Minneapolis Burning: Thoughts on Racism & Toxic Masculinity

There are many layers to the saga now playing out nightly on our television screens, peaceful demonstrations followed by burning of buildings in response to the cold blooded murder of George Floyd.  Chickens are coming home to roost from an American history of 500 years of racism and colonialism.  As someone has said, “it is not that there is more racism today, just that it is being filmed.”  Yes, the new invention of i-phones has brought the visual truths of racism to our living rooms.

Blocking advancement of riot police with meditation. Photo by Spenser on Unsplash.

One wonders if in 1492 when Columbus had landed, had the native Americans had cell cameras, history might have unfolded differently before 90% of the indigenous peoples had been wiped out. 

Or if, 100 years later, when Africans first disembarked from the salve ships in Jamestown, someone who had an i-phone had filmed it, the history of slavery might have been aborted before it took deep root. 

Or if someone had recorded the true realities of slavery in the south there might have been a response even among some southerners that might have stopped slavery in its tracks or at least slowed it down. 

Or if someone with an i-phone had attended one of the 4400 lynchings between 1877 and 1950 and spread the pics maybe, just maybe, Jim Crow and all its institutional violence might have been ended earlier and the 14th amendment enforced.

VICE News shares a short special on who George Floyd was and the UpRising that has begun due to his murder.

But that was then.  And now is now. 

What is all this about?  What layers of malfeasance, historical and contemporary, are being laid bare before our eyes? 

One dimension is this: The public display of a sick masculinity. 

One photo of the white policeman kneeling on the neck of George Floyd showed him staring at the camera, looking relaxed with his hand in his pocket, as if he had just shot a game animal. 

Donald Trump Jr and Eric Trump with a leopard they killed in Zimbabwe. Photograph originally posted in the now-defunct website “Hunting Legends.”

Seeing this photo, a deja vu hit me—that of Erick Trump posing with his kill, a lion he had hunted and shot in Africa.  In both pictures the poseur has his chest out as if he was super proud of having slaughtered another being.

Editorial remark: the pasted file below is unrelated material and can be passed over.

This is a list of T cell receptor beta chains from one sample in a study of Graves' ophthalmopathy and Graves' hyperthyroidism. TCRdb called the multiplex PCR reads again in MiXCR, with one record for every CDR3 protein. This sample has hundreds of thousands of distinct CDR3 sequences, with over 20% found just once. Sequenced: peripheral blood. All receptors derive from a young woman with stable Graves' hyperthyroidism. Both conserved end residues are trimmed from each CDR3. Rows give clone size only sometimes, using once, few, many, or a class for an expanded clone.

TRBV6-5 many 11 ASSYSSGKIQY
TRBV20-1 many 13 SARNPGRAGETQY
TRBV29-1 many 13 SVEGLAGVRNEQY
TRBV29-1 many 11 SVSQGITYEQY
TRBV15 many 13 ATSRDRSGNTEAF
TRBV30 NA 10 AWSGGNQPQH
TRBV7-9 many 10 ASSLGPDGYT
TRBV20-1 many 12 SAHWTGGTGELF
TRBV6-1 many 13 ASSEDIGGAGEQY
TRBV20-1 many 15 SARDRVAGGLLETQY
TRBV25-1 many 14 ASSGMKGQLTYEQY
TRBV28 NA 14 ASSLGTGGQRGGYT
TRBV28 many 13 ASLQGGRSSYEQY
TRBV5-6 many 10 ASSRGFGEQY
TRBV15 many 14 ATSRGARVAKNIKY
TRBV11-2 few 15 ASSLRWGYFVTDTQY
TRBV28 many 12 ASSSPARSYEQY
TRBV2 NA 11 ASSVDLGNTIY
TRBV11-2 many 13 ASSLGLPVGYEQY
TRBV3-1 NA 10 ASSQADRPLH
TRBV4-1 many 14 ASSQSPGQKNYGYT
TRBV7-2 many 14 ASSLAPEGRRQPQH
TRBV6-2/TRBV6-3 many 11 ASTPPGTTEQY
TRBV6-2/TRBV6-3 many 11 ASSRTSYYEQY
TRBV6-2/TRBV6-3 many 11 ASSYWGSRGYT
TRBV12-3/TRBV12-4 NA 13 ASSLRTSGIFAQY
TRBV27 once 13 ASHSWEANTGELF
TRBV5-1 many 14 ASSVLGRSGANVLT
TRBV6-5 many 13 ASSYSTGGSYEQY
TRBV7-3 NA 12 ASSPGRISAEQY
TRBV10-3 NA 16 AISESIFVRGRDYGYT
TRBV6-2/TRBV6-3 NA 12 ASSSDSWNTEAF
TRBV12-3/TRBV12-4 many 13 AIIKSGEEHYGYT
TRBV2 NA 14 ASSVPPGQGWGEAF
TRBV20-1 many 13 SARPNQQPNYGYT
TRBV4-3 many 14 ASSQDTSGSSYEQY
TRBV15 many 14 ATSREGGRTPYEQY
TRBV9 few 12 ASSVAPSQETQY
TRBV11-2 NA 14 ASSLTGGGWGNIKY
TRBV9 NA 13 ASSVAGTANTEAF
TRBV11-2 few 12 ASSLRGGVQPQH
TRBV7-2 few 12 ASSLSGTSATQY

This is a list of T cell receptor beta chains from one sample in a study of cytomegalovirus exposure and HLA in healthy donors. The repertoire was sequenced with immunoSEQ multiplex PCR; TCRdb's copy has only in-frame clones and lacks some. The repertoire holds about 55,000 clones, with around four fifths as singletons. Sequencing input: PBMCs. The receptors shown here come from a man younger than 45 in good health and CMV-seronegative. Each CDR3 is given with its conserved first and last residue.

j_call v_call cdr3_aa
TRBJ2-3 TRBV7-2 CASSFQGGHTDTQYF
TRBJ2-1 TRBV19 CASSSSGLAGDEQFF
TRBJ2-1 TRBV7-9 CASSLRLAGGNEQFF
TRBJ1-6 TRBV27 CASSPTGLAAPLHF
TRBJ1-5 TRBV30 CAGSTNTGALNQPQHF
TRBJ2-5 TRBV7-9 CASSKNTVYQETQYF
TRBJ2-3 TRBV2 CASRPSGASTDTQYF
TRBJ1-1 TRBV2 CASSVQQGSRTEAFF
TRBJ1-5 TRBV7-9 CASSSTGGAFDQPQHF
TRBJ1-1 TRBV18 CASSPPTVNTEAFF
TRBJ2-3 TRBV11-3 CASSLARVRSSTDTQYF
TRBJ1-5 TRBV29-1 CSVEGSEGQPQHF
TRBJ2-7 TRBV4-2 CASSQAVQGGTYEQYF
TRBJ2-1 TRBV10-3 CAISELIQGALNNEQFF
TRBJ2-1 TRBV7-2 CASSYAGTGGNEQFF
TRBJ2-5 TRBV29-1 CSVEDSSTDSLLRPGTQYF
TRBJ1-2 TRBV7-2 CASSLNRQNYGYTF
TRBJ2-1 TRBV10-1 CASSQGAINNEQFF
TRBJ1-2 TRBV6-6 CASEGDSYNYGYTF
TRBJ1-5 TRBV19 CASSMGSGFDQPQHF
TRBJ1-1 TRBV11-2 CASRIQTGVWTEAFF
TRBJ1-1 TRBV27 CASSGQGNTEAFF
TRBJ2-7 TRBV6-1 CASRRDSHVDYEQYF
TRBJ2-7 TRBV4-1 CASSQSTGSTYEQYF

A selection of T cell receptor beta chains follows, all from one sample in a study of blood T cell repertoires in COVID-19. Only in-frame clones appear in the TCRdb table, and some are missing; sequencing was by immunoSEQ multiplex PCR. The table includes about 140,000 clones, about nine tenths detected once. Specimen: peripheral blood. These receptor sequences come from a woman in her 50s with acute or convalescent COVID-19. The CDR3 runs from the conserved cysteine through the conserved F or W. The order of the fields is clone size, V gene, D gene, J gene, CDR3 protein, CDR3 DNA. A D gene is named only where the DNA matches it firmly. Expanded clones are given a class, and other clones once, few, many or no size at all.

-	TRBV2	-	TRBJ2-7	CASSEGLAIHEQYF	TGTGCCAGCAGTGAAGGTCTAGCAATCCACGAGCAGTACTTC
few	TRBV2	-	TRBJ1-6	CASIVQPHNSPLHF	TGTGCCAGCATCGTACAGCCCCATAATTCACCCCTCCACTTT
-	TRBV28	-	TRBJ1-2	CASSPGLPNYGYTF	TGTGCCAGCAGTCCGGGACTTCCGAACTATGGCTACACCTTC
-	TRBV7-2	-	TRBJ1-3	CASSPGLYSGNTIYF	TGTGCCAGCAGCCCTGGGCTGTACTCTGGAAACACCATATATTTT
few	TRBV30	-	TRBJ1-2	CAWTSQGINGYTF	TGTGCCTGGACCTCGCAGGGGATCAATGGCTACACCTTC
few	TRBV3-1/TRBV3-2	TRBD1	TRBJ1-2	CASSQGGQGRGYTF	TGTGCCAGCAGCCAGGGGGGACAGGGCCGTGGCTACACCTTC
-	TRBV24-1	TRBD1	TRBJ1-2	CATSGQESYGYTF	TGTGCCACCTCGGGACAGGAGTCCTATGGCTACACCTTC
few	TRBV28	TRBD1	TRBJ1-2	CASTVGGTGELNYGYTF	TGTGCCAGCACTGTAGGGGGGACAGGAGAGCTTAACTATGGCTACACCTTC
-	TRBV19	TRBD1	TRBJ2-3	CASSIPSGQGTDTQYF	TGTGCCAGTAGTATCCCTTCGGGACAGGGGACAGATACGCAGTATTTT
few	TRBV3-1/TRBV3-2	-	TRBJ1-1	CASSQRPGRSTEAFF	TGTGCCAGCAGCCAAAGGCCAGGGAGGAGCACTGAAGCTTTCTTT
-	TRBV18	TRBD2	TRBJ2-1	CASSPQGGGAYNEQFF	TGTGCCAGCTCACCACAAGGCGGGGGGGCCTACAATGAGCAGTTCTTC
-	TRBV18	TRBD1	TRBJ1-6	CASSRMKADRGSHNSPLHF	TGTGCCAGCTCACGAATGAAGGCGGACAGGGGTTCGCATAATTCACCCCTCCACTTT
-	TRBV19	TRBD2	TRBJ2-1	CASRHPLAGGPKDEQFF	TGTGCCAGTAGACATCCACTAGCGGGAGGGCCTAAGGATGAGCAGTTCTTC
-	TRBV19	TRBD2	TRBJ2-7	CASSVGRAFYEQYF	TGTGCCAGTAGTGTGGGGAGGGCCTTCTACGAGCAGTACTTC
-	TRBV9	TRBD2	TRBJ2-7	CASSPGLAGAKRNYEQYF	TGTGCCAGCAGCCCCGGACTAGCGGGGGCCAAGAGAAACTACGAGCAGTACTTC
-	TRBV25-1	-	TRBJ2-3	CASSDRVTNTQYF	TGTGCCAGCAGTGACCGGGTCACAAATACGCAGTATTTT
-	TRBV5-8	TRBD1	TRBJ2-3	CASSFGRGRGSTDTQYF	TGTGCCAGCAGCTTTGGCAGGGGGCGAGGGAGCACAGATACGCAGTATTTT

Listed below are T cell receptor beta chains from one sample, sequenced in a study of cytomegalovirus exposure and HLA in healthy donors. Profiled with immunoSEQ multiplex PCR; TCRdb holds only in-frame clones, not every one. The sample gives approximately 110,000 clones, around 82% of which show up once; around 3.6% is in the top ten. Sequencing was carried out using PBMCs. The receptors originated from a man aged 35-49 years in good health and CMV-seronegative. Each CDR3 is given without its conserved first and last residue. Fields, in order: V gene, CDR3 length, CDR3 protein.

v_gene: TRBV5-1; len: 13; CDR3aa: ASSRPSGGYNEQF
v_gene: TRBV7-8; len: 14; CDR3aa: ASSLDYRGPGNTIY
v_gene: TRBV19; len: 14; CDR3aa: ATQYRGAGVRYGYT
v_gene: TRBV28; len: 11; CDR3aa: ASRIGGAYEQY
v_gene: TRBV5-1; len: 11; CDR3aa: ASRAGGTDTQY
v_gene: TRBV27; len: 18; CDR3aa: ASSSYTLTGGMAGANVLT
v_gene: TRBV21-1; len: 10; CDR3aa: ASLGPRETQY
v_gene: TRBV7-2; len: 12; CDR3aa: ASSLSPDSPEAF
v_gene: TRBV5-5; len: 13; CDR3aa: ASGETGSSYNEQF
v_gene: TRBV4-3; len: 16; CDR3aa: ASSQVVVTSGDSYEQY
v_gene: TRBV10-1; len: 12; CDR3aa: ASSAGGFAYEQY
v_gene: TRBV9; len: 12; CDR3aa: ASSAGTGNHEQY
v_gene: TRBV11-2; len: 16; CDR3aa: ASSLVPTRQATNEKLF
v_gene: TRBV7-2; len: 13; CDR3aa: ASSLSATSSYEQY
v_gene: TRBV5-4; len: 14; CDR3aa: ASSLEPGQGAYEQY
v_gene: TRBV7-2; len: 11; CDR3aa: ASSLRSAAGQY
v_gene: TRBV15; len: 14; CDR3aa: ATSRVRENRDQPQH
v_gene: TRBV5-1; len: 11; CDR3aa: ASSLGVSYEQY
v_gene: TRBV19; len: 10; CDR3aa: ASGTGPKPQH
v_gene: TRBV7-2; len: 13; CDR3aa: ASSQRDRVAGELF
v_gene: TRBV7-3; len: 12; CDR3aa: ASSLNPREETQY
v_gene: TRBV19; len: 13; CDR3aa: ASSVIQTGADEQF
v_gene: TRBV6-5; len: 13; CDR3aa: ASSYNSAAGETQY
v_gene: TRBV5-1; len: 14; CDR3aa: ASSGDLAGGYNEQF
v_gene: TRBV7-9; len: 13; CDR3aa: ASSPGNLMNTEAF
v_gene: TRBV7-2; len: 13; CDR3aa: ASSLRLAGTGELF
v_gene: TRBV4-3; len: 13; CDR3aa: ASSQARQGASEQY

A sick version of masculinity struts itself in both these photos, in both these actions. 

Demonstrator holding sign illustrating the last words of Eric Garner and George Floyd, “I Can’t Breathe”. Photo by Josh Hild on Unsplash.

On Saturday I spoke to a citizen of St. Paul who told me why, though the governor declared a curfew on Friday, there was no enforcement of it, so violence continued unabated in Minneapolis. 

It turns out that the four policemen who killed or watched being killed an unarmed black man begging to be allowed to breathe were not alone. 

Apparently, the rest of the police department (or most of it) refused to defend the city out of pique.  Yes, they were offended that four of their own had been fired so swiftly by the mayor, so they took their ball and went home.  Refused to do their job to defend the city, effectively inviting arsonists in.

How’s that for courage and manliness?  To be continued

For naming of the healthy masculine, see Matthew Fox, The Hidden Spirituality of Men: Ten Metaphors to Awaken the Sacred Masculine.

See also Matthew Fox, Creation Spirituality: Liberating Gifts for the Peoples of the Earth, pp. 116-125.

For the full account from Minneapolis by journalist and activist Lynnell Mickelson, see: https://www.facebook.com/lynnell.mickelsen/posts/10157238704816272. Referenced with permission.

Banner Image: Violent riot police retaliate against protestors. Photo by Spenser on Unsplash

Queries for Contemplation

What is your understanding of healthy manliness?

Recommended Reading

The Hidden Spirituality of Men: Ten Metaphors to Awaken the Sacred Masculine

To awaken what Fox calls “the sacred masculine,” he unearths ten metaphors, or archetypes, ranging from the Green Man, an ancient pagan symbol of our fundamental relationship with nature,  to the Spiritual Warrior….These timeless archetypes can inspire men to pursue their higher calling to connect to their deepest selves and to reinvent the world.
“Every man on this planet should read this book — not to mention every woman who wants to understand the struggles, often unconscious, that shape the men they know.” — Rabbi Michael Lerner, author of The Left Hand of God

Creation Spirituality: Liberating Gifts for the Peoples of the Earth

Fox’s spirituality weds the healing and liberation found in North American Creation Spirituality and in South American Liberation Theology. Creation Spirituality challenges readers of every religious and political persuasion to unite in a new vision through which we learn to honor the earth and the people who inhabit it as the gift of a good and just Creator.
“A watershed theological work that offers a common ground for religious seekers and activists of all stripes.” — Frederic and Mary Ann Brussat, Spirituality and Practice.

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14 thoughts on “Minneapolis Burning: Thoughts on Racism & Toxic Masculinity”

  1. Avatar
    alice ferdinand